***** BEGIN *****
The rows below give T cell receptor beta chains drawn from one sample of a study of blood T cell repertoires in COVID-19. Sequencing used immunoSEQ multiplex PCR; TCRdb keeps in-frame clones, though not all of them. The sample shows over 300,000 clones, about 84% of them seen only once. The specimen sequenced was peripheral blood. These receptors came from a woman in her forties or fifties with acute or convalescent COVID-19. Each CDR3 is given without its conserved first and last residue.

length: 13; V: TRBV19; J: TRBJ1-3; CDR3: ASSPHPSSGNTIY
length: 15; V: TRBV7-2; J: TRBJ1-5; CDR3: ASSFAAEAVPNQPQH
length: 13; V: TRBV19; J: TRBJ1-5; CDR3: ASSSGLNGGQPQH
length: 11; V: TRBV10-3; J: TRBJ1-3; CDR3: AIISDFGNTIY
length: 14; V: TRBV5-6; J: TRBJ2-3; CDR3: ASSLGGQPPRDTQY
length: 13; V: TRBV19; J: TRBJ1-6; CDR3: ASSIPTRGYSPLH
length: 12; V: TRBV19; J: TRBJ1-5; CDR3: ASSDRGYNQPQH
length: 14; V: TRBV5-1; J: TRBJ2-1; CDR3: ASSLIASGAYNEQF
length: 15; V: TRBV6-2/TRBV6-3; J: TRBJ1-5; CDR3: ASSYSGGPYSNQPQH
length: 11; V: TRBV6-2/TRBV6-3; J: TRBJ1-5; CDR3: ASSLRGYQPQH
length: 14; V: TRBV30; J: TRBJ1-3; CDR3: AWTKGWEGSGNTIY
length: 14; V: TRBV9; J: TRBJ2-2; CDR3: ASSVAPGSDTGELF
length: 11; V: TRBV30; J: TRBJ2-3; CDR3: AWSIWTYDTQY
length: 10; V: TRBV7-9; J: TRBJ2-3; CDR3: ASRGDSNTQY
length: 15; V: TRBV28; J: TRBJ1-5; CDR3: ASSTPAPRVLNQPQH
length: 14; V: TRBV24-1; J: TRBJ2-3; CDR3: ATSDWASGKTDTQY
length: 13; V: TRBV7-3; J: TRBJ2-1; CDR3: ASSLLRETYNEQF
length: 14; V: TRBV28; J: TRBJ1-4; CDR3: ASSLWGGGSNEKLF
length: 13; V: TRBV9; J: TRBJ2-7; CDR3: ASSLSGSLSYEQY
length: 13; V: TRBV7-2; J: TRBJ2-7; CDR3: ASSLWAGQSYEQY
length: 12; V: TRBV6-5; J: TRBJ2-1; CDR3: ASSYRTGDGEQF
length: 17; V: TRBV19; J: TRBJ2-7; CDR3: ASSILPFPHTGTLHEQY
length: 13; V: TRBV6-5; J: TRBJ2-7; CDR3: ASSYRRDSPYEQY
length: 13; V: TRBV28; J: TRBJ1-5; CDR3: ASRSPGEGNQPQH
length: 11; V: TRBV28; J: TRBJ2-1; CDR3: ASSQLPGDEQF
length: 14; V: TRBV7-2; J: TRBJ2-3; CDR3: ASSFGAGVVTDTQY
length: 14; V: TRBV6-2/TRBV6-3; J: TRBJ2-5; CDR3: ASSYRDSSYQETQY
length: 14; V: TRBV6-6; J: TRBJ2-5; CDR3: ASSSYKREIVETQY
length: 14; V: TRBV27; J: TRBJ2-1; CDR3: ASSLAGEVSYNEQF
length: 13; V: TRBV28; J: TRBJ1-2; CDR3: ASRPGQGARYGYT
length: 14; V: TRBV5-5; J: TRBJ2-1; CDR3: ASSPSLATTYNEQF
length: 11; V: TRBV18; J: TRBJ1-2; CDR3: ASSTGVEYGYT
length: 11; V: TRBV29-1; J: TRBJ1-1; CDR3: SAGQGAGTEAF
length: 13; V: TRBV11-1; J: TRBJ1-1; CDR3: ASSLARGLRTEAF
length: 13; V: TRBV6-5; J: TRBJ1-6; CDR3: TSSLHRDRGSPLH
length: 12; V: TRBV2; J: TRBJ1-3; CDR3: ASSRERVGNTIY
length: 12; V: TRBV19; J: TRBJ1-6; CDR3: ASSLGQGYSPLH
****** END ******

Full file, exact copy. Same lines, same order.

The rows below give T cell receptor beta chains drawn from one sample of a study of blood T cell repertoires in COVID-19. Sequencing used immunoSEQ multiplex PCR; TCRdb keeps in-frame clones, though not all of them. The sample shows over 300,000 clones, about 84% of them seen only once. The specimen sequenced was peripheral blood. These receptors came from a woman in her forties or fifties with acute or convalescent COVID-19. Each CDR3 is given without its conserved first and last residue.

length: 13; V: TRBV19; J: TRBJ1-3; CDR3: ASSPHPSSGNTIY
length: 15; V: TRBV7-2; J: TRBJ1-5; CDR3: ASSFAAEAVPNQPQH
length: 13; V: TRBV19; J: TRBJ1-5; CDR3: ASSSGLNGGQPQH
length: 11; V: TRBV10-3; J: TRBJ1-3; CDR3: AIISDFGNTIY
length: 14; V: TRBV5-6; J: TRBJ2-3; CDR3: ASSLGGQPPRDTQY
length: 13; V: TRBV19; J: TRBJ1-6; CDR3: ASSIPTRGYSPLH
length: 12; V: TRBV19; J: TRBJ1-5; CDR3: ASSDRGYNQPQH
length: 14; V: TRBV5-1; J: TRBJ2-1; CDR3: ASSLIASGAYNEQF
length: 15; V: TRBV6-2/TRBV6-3; J: TRBJ1-5; CDR3: ASSYSGGPYSNQPQH
length: 11; V: TRBV6-2/TRBV6-3; J: TRBJ1-5; CDR3: ASSLRGYQPQH
length: 14; V: TRBV30; J: TRBJ1-3; CDR3: AWTKGWEGSGNTIY
length: 14; V: TRBV9; J: TRBJ2-2; CDR3: ASSVAPGSDTGELF
length: 11; V: TRBV30; J: TRBJ2-3; CDR3: AWSIWTYDTQY
length: 10; V: TRBV7-9; J: TRBJ2-3; CDR3: ASRGDSNTQY
length: 15; V: TRBV28; J: TRBJ1-5; CDR3: ASSTPAPRVLNQPQH
length: 14; V: TRBV24-1; J: TRBJ2-3; CDR3: ATSDWASGKTDTQY
length: 13; V: TRBV7-3; J: TRBJ2-1; CDR3: ASSLLRETYNEQF
length: 14; V: TRBV28; J: TRBJ1-4; CDR3: ASSLWGGGSNEKLF
length: 13; V: TRBV9; J: TRBJ2-7; CDR3: ASSLSGSLSYEQY
length: 13; V: TRBV7-2; J: TRBJ2-7; CDR3: ASSLWAGQSYEQY
length: 12; V: TRBV6-5; J: TRBJ2-1; CDR3: ASSYRTGDGEQF
length: 17; V: TRBV19; J: TRBJ2-7; CDR3: ASSILPFPHTGTLHEQY
length: 13; V: TRBV6-5; J: TRBJ2-7; CDR3: ASSYRRDSPYEQY
length: 13; V: TRBV28; J: TRBJ1-5; CDR3: ASRSPGEGNQPQH
length: 11; V: TRBV28; J: TRBJ2-1; CDR3: ASSQLPGDEQF
length: 14; V: TRBV7-2; J: TRBJ2-3; CDR3: ASSFGAGVVTDTQY
length: 14; V: TRBV6-2/TRBV6-3; J: TRBJ2-5; CDR3: ASSYRDSSYQETQY
length: 14; V: TRBV6-6; J: TRBJ2-5; CDR3: ASSSYKREIVETQY
length: 14; V: TRBV27; J: TRBJ2-1; CDR3: ASSLAGEVSYNEQF
length: 13; V: TRBV28; J: TRBJ1-2; CDR3: ASRPGQGARYGYT
length: 14; V: TRBV5-5; J: TRBJ2-1; CDR3: ASSPSLATTYNEQF
length: 11; V: TRBV18; J: TRBJ1-2; CDR3: ASSTGVEYGYT
length: 11; V: TRBV29-1; J: TRBJ1-1; CDR3: SAGQGAGTEAF
length: 13; V: TRBV11-1; J: TRBJ1-1; CDR3: ASSLARGLRTEAF
length: 13; V: TRBV6-5; J: TRBJ1-6; CDR3: TSSLHRDRGSPLH
length: 12; V: TRBV2; J: TRBJ1-3; CDR3: ASSRERVGNTIY
length: 12; V: TRBV19; J: TRBJ1-6; CDR3: ASSLGQGYSPLH